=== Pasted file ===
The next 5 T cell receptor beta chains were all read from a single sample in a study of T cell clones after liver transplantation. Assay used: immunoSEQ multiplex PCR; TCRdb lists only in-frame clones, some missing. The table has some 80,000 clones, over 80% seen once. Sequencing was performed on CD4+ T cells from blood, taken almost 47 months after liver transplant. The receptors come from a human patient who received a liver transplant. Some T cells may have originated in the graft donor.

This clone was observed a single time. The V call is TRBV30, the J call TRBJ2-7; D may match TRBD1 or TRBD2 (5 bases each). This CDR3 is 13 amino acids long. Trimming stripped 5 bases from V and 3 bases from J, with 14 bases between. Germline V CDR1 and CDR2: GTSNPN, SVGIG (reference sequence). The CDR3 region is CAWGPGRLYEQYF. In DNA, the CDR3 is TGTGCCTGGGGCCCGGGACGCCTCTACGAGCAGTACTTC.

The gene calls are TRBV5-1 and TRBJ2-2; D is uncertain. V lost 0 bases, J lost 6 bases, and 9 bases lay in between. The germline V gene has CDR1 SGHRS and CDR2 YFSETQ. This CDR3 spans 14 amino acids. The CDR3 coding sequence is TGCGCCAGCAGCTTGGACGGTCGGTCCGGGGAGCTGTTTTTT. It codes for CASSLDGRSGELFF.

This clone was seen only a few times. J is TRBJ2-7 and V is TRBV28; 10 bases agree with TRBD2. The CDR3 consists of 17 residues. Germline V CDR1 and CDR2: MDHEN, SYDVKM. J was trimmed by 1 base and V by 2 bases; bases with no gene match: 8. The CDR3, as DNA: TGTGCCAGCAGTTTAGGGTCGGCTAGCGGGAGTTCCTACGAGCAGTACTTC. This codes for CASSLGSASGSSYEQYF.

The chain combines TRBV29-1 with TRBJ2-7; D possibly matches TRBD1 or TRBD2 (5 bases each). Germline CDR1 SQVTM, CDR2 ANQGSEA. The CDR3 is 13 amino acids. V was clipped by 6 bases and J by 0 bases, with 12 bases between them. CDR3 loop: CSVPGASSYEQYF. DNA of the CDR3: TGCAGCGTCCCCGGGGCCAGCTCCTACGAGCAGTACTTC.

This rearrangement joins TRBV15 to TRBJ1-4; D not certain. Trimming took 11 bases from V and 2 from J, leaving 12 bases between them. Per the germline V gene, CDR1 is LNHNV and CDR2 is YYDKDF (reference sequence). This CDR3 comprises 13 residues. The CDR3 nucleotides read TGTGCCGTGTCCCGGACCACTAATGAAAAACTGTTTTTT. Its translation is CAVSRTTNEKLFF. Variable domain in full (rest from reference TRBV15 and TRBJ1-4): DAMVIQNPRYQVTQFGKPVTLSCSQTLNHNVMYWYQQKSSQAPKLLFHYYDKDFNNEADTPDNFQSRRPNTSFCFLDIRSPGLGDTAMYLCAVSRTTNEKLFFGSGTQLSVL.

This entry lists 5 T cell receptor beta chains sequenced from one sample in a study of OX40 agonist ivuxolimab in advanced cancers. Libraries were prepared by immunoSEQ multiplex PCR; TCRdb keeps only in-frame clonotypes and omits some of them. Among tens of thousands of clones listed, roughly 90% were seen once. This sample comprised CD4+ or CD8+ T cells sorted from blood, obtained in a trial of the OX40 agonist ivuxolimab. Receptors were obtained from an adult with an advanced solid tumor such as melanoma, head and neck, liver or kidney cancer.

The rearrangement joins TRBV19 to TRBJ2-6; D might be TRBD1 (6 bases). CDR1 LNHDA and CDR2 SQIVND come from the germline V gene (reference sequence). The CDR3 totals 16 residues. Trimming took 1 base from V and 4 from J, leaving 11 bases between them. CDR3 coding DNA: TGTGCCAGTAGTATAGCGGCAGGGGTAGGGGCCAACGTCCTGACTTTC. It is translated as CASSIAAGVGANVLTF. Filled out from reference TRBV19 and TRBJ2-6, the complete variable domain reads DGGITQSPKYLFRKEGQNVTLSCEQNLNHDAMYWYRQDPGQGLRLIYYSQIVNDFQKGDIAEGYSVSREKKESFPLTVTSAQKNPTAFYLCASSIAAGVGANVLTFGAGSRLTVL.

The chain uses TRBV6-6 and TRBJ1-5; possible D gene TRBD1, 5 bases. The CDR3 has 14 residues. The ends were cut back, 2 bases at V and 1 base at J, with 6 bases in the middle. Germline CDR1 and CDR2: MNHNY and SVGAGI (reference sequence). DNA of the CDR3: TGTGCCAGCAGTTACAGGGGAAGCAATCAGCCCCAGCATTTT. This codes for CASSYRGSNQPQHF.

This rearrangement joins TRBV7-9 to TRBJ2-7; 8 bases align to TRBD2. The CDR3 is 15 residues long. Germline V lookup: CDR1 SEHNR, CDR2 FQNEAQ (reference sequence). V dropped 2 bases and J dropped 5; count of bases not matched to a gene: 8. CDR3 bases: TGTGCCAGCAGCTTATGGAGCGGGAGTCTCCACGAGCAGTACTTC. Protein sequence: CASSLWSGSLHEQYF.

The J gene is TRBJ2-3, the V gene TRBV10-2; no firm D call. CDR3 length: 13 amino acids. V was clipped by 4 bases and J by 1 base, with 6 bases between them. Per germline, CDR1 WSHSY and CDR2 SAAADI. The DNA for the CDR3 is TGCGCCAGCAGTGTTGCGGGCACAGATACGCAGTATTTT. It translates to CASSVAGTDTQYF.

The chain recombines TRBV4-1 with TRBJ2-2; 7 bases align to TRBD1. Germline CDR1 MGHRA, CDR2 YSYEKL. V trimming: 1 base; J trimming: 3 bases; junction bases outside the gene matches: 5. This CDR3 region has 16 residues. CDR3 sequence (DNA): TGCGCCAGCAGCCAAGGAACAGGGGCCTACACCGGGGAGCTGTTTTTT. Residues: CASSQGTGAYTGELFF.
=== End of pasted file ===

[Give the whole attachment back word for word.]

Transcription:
The next 5 T cell receptor beta chains were all read from a single sample in a study of T cell clones after liver transplantation. Assay used: immunoSEQ multiplex PCR; TCRdb lists only in-frame clones, some missing. The table has some 80,000 clones, over 80% seen once. Sequencing was performed on CD4+ T cells from blood, taken almost 47 months after liver transplant. The receptors come from a human patient who received a liver transplant. Some T cells may have originated in the graft donor.

This clone was observed a single time. The V call is TRBV30, the J call TRBJ2-7; D may match TRBD1 or TRBD2 (5 bases each). This CDR3 is 13 amino acids long. Trimming stripped 5 bases from V and 3 bases from J, with 14 bases between. Germline V CDR1 and CDR2: GTSNPN, SVGIG (reference sequence). The CDR3 region is CAWGPGRLYEQYF. In DNA, the CDR3 is TGTGCCTGGGGCCCGGGACGCCTCTACGAGCAGTACTTC.

The gene calls are TRBV5-1 and TRBJ2-2; D is uncertain. V lost 0 bases, J lost 6 bases, and 9 bases lay in between. The germline V gene has CDR1 SGHRS and CDR2 YFSETQ. This CDR3 spans 14 amino acids. The CDR3 coding sequence is TGCGCCAGCAGCTTGGACGGTCGGTCCGGGGAGCTGTTTTTT. It codes for CASSLDGRSGELFF.

This clone was seen only a few times. J is TRBJ2-7 and V is TRBV28; 10 bases agree with TRBD2. The CDR3 consists of 17 residues. Germline V CDR1 and CDR2: MDHEN, SYDVKM. J was trimmed by 1 base and V by 2 bases; bases with no gene match: 8. The CDR3, as DNA: TGTGCCAGCAGTTTAGGGTCGGCTAGCGGGAGTTCCTACGAGCAGTACTTC. This codes for CASSLGSASGSSYEQYF.

The chain combines TRBV29-1 with TRBJ2-7; D possibly matches TRBD1 or TRBD2 (5 bases each). Germline CDR1 SQVTM, CDR2 ANQGSEA. The CDR3 is 13 amino acids. V was clipped by 6 bases and J by 0 bases, with 12 bases between them. CDR3 loop: CSVPGASSYEQYF. DNA of the CDR3: TGCAGCGTCCCCGGGGCCAGCTCCTACGAGCAGTACTTC.

This rearrangement joins TRBV15 to TRBJ1-4; D not certain. Trimming took 11 bases from V and 2 from J, leaving 12 bases between them. Per the germline V gene, CDR1 is LNHNV and CDR2 is YYDKDF (reference sequence). This CDR3 comprises 13 residues. The CDR3 nucleotides read TGTGCCGTGTCCCGGACCACTAATGAAAAACTGTTTTTT. Its translation is CAVSRTTNEKLFF. Variable domain in full (rest from reference TRBV15 and TRBJ1-4): DAMVIQNPRYQVTQFGKPVTLSCSQTLNHNVMYWYQQKSSQAPKLLFHYYDKDFNNEADTPDNFQSRRPNTSFCFLDIRSPGLGDTAMYLCAVSRTTNEKLFFGSGTQLSVL.

This entry lists 5 T cell receptor beta chains sequenced from one sample in a study of OX40 agonist ivuxolimab in advanced cancers. Libraries were prepared by immunoSEQ multiplex PCR; TCRdb keeps only in-frame clonotypes and omits some of them. Among tens of thousands of clones listed, roughly 90% were seen once. This sample comprised CD4+ or CD8+ T cells sorted from blood, obtained in a trial of the OX40 agonist ivuxolimab. Receptors were obtained from an adult with an advanced solid tumor such as melanoma, head and neck, liver or kidney cancer.

The rearrangement joins TRBV19 to TRBJ2-6; D might be TRBD1 (6 bases). CDR1 LNHDA and CDR2 SQIVND come from the germline V gene (reference sequence). The CDR3 totals 16 residues. Trimming took 1 base from V and 4 from J, leaving 11 bases between them. CDR3 coding DNA: TGTGCCAGTAGTATAGCGGCAGGGGTAGGGGCCAACGTCCTGACTTTC. It is translated as CASSIAAGVGANVLTF. Filled out from reference TRBV19 and TRBJ2-6, the complete variable domain reads DGGITQSPKYLFRKEGQNVTLSCEQNLNHDAMYWYRQDPGQGLRLIYYSQIVNDFQKGDIAEGYSVSREKKESFPLTVTSAQKNPTAFYLCASSIAAGVGANVLTFGAGSRLTVL.

The chain uses TRBV6-6 and TRBJ1-5; possible D gene TRBD1, 5 bases. The CDR3 has 14 residues. The ends were cut back, 2 bases at V and 1 base at J, with 6 bases in the middle. Germline CDR1 and CDR2: MNHNY and SVGAGI (reference sequence). DNA of the CDR3: TGTGCCAGCAGTTACAGGGGAAGCAATCAGCCCCAGCATTTT. This codes for CASSYRGSNQPQHF.

This rearrangement joins TRBV7-9 to TRBJ2-7; 8 bases align to TRBD2. The CDR3 is 15 residues long. Germline V lookup: CDR1 SEHNR, CDR2 FQNEAQ (reference sequence). V dropped 2 bases and J dropped 5; count of bases not matched to a gene: 8. CDR3 bases: TGTGCCAGCAGCTTATGGAGCGGGAGTCTCCACGAGCAGTACTTC. Protein sequence: CASSLWSGSLHEQYF.

The J gene is TRBJ2-3, the V gene TRBV10-2; no firm D call. CDR3 length: 13 amino acids. V was clipped by 4 bases and J by 1 base, with 6 bases between them. Per germline, CDR1 WSHSY and CDR2 SAAADI. The DNA for the CDR3 is TGCGCCAGCAGTGTTGCGGGCACAGATACGCAGTATTTT. It translates to CASSVAGTDTQYF.

The chain recombines TRBV4-1 with TRBJ2-2; 7 bases align to TRBD1. Germline CDR1 MGHRA, CDR2 YSYEKL. V trimming: 1 base; J trimming: 3 bases; junction bases outside the gene matches: 5. This CDR3 region has 16 residues. CDR3 sequence (DNA): TGCGCCAGCAGCCAAGGAACAGGGGCCTACACCGGGGAGCTGTTTTTT. Residues: CASSQGTGAYTGELFF.